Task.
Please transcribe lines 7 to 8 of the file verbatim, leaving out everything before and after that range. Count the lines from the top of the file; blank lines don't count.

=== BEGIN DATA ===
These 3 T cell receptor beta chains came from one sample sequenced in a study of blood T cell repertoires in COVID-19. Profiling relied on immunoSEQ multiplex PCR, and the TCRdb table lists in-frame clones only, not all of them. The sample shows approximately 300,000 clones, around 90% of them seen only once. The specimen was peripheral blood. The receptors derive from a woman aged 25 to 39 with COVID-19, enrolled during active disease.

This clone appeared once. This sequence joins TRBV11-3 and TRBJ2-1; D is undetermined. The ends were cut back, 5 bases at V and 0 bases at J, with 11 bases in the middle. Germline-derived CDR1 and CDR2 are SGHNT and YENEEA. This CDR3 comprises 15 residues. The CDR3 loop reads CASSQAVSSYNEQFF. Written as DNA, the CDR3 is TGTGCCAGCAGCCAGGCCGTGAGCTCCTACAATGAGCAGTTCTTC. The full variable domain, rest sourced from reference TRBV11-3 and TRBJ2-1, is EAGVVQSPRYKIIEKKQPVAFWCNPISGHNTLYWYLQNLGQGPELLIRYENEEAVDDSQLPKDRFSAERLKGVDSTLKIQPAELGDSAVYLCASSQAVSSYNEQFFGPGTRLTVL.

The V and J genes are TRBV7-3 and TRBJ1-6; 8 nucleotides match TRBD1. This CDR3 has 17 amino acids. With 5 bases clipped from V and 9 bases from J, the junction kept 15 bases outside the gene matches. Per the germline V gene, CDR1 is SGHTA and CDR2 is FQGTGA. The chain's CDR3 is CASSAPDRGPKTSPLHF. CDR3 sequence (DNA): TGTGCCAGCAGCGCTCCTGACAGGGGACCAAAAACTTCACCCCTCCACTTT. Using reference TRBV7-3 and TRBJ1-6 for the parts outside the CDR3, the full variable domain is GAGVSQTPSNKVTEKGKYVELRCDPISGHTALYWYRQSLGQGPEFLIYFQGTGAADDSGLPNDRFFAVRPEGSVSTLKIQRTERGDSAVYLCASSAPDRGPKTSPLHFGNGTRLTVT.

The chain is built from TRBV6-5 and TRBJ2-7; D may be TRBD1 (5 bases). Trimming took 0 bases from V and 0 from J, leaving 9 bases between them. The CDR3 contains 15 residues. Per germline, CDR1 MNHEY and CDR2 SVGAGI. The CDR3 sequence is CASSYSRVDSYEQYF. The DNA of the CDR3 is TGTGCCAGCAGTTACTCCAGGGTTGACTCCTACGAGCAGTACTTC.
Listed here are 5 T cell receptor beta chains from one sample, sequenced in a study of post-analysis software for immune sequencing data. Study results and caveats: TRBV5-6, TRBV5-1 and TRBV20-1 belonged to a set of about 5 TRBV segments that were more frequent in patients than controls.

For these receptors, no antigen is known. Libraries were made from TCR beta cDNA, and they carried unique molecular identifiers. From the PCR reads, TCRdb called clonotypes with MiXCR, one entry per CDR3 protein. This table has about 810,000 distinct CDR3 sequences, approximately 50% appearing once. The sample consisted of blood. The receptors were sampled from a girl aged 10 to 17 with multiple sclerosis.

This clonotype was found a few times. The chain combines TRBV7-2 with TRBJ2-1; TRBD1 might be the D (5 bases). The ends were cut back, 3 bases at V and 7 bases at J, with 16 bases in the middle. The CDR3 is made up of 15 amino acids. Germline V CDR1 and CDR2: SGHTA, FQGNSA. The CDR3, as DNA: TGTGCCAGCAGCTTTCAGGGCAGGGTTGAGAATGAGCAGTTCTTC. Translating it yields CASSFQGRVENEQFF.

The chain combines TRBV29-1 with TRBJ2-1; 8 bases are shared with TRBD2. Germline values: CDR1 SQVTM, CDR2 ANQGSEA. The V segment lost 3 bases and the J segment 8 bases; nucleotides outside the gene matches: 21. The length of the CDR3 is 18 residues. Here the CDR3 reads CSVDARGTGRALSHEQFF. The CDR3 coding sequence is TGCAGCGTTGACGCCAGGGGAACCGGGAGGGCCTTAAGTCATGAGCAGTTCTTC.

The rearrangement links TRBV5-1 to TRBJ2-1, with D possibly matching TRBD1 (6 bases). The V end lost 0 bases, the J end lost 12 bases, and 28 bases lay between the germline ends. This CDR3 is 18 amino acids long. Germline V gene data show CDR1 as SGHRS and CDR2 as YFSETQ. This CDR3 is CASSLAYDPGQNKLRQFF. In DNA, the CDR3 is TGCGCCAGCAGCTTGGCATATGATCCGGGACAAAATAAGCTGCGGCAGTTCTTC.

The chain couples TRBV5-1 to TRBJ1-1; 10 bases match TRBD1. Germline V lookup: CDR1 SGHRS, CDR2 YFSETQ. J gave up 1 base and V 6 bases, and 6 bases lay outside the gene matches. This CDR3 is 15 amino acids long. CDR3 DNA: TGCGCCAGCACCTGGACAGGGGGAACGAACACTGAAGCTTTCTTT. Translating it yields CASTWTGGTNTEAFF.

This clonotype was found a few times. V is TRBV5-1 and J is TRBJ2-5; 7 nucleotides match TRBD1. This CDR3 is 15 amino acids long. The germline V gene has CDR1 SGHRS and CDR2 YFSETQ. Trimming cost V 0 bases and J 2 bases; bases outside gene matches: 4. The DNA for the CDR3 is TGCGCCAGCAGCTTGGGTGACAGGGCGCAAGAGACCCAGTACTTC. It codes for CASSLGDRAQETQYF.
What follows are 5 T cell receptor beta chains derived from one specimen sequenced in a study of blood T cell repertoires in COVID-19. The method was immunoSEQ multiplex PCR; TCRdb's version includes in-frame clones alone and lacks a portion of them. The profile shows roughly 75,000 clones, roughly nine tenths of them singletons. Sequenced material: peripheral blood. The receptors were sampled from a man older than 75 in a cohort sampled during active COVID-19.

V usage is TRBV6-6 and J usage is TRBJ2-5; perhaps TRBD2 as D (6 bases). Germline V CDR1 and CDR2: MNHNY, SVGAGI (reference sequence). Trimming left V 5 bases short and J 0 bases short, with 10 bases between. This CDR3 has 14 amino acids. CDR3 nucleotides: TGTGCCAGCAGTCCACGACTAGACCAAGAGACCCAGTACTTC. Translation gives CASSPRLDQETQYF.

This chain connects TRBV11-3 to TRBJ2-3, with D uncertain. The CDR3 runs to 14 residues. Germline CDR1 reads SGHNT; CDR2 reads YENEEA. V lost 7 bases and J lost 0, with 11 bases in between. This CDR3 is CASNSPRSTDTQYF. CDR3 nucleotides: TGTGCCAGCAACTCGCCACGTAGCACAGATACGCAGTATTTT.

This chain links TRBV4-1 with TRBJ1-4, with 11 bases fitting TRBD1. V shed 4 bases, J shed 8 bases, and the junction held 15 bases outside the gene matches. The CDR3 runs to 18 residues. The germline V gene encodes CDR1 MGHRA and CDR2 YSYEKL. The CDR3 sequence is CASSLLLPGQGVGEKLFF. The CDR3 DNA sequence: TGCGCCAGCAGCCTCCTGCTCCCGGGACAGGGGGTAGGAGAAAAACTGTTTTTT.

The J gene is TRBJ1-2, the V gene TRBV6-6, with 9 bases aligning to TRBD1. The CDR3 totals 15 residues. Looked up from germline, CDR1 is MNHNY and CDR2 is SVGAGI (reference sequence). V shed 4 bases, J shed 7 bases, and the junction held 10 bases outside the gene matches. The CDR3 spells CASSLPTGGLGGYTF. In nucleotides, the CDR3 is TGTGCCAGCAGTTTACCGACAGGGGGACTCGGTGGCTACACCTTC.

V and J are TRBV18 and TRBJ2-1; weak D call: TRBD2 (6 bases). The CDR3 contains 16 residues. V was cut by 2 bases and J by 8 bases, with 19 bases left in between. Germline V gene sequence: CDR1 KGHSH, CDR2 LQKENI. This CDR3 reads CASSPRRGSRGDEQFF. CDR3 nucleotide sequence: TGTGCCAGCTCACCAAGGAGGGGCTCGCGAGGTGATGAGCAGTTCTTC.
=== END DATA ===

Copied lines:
This clonotype was found a few times. The chain combines TRBV7-2 with TRBJ2-1; TRBD1 might be the D (5 bases). The ends were cut back, 3 bases at V and 7 bases at J, with 16 bases in the middle. The CDR3 is made up of 15 amino acids. Germline V CDR1 and CDR2: SGHTA, FQGNSA. The CDR3, as DNA: TGTGCCAGCAGCTTTCAGGGCAGGGTTGAGAATGAGCAGTTCTTC. Translating it yields CASSFQGRVENEQFF.

The chain combines TRBV29-1 with TRBJ2-1; 8 bases are shared with TRBD2. Germline values: CDR1 SQVTM, CDR2 ANQGSEA. The V segment lost 3 bases and the J segment 8 bases; nucleotides outside the gene matches: 21. The length of the CDR3 is 18 residues. Here the CDR3 reads CSVDARGTGRALSHEQFF. The CDR3 coding sequence is TGCAGCGTTGACGCCAGGGGAACCGGGAGGGCCTTAAGTCATGAGCAGTTCTTC.